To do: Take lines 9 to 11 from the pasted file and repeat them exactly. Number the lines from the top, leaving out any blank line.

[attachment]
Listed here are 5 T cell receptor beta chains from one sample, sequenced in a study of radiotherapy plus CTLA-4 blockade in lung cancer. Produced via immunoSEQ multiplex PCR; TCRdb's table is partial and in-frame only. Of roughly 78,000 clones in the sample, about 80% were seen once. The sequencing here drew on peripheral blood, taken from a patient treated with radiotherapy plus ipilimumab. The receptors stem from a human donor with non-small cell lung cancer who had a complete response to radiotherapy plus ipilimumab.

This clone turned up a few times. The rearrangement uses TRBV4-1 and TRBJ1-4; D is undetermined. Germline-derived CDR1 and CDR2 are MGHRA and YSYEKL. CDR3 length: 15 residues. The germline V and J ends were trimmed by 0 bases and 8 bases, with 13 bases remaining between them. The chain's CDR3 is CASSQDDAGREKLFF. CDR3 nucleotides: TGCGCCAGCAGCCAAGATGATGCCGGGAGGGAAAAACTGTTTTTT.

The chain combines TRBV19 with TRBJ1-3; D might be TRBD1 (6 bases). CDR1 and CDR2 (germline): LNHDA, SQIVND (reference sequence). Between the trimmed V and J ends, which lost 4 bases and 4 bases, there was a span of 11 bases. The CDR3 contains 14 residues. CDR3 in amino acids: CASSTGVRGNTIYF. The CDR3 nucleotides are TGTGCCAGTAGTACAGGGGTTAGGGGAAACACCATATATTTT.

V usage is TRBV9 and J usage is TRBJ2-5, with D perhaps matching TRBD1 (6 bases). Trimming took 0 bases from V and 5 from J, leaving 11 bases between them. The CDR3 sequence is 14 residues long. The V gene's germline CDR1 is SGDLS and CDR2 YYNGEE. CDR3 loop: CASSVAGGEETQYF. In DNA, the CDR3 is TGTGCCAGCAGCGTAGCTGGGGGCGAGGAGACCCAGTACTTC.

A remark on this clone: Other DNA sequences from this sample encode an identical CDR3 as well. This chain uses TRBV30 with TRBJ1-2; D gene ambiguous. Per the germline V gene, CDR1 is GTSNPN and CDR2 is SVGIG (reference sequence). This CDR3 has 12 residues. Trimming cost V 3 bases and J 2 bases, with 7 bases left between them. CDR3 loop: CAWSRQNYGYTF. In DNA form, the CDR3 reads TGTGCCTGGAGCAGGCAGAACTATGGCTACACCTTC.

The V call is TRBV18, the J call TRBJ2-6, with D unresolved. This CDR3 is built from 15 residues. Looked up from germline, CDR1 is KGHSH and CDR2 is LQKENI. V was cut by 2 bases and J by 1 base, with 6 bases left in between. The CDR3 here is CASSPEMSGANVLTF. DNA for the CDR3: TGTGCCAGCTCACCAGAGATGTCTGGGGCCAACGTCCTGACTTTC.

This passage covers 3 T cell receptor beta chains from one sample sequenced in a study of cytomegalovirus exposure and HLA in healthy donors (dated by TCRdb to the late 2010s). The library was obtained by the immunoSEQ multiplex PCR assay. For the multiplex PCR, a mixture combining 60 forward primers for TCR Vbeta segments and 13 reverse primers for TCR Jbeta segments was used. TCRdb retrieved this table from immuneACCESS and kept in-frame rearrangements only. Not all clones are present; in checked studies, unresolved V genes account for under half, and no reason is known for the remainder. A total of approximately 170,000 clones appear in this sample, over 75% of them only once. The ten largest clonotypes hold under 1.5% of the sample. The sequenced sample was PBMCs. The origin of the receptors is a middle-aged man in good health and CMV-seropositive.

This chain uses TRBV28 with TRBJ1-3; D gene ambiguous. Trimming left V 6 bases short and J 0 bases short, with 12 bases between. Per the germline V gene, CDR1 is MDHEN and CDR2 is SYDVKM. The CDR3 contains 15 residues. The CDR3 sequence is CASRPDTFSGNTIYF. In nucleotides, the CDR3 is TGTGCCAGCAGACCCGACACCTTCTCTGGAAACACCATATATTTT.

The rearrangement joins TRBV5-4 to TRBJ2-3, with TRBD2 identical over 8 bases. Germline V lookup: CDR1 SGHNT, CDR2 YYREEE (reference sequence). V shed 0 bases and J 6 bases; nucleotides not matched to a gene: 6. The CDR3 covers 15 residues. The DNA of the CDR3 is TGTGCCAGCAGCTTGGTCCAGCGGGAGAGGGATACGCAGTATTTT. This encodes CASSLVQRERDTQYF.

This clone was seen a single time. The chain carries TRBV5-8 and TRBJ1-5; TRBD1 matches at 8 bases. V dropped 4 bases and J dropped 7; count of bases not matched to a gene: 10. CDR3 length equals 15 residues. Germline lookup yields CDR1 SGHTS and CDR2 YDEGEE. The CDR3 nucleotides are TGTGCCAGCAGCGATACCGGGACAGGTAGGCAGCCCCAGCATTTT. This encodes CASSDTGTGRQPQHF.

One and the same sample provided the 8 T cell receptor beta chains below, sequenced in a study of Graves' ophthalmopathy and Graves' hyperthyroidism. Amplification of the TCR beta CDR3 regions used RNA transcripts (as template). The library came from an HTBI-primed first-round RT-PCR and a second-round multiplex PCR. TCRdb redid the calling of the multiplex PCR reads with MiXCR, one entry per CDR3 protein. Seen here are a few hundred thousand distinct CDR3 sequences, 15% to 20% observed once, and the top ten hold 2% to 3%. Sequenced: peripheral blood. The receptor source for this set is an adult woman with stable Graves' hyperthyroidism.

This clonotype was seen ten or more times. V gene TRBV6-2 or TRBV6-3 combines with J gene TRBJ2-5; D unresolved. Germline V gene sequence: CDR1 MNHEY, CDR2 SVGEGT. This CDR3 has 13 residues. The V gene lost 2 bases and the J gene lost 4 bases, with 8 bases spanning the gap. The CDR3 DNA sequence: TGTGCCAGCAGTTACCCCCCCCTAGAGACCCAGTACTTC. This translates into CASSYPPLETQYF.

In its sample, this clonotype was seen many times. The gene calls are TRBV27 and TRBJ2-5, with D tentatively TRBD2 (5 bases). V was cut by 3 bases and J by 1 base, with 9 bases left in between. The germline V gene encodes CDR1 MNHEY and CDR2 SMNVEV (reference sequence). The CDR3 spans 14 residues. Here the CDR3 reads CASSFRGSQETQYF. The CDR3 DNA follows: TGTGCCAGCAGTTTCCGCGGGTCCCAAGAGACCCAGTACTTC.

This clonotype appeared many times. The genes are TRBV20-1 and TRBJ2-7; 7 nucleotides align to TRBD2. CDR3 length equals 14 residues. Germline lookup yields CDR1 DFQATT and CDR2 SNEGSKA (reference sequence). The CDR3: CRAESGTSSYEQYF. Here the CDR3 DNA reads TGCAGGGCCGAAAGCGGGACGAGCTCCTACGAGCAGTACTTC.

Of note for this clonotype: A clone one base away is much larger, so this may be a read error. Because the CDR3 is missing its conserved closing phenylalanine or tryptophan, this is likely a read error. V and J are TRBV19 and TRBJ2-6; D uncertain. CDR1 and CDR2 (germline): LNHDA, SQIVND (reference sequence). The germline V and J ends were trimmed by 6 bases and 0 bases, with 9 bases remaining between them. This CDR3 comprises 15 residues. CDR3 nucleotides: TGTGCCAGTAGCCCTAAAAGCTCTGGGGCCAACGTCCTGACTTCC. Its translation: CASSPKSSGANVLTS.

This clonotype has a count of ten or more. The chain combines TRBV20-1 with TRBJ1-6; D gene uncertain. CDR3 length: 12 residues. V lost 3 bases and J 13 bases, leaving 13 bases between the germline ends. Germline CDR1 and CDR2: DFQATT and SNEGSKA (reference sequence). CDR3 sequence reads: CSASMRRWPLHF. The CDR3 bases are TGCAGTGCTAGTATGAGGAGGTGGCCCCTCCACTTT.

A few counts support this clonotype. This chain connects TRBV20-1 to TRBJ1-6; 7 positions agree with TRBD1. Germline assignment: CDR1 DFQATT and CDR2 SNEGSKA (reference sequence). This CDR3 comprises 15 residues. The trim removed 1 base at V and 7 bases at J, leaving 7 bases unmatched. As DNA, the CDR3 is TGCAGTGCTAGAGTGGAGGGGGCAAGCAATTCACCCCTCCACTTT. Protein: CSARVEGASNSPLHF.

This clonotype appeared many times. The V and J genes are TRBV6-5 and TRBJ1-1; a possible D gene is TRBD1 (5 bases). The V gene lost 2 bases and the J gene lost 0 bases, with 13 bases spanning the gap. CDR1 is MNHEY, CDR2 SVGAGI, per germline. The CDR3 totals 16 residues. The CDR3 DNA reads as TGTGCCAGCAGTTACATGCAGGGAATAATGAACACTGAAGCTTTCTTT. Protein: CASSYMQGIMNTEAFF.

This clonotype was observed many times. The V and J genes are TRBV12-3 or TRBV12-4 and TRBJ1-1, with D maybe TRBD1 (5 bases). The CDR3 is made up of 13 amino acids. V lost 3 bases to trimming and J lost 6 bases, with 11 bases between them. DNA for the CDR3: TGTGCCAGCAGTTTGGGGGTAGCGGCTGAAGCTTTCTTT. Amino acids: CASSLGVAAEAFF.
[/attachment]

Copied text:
The rearrangement joins TRBV5-4 to TRBJ2-3, with TRBD2 identical over 8 bases. Germline V lookup: CDR1 SGHNT, CDR2 YYREEE (reference sequence). V shed 0 bases and J 6 bases; nucleotides not matched to a gene: 6. The CDR3 covers 15 residues. The DNA of the CDR3 is TGTGCCAGCAGCTTGGTCCAGCGGGAGAGGGATACGCAGTATTTT. This encodes CASSLVQRERDTQYF.

This clone was seen a single time. The chain carries TRBV5-8 and TRBJ1-5; TRBD1 matches at 8 bases. V dropped 4 bases and J dropped 7; count of bases not matched to a gene: 10. CDR3 length equals 15 residues. Germline lookup yields CDR1 SGHTS and CDR2 YDEGEE. The CDR3 nucleotides are TGTGCCAGCAGCGATACCGGGACAGGTAGGCAGCCCCAGCATTTT. This encodes CASSDTGTGRQPQHF.

One and the same sample provided the 8 T cell receptor beta chains below, sequenced in a study of Graves' ophthalmopathy and Graves' hyperthyroidism. Amplification of the TCR beta CDR3 regions used RNA transcripts (as template). The library came from an HTBI-primed first-round RT-PCR and a second-round multiplex PCR. TCRdb redid the calling of the multiplex PCR reads with MiXCR, one entry per CDR3 protein. Seen here are a few hundred thousand distinct CDR3 sequences, 15% to 20% observed once, and the top ten hold 2% to 3%. Sequenced: peripheral blood. The receptor source for this set is an adult woman with stable Graves' hyperthyroidism.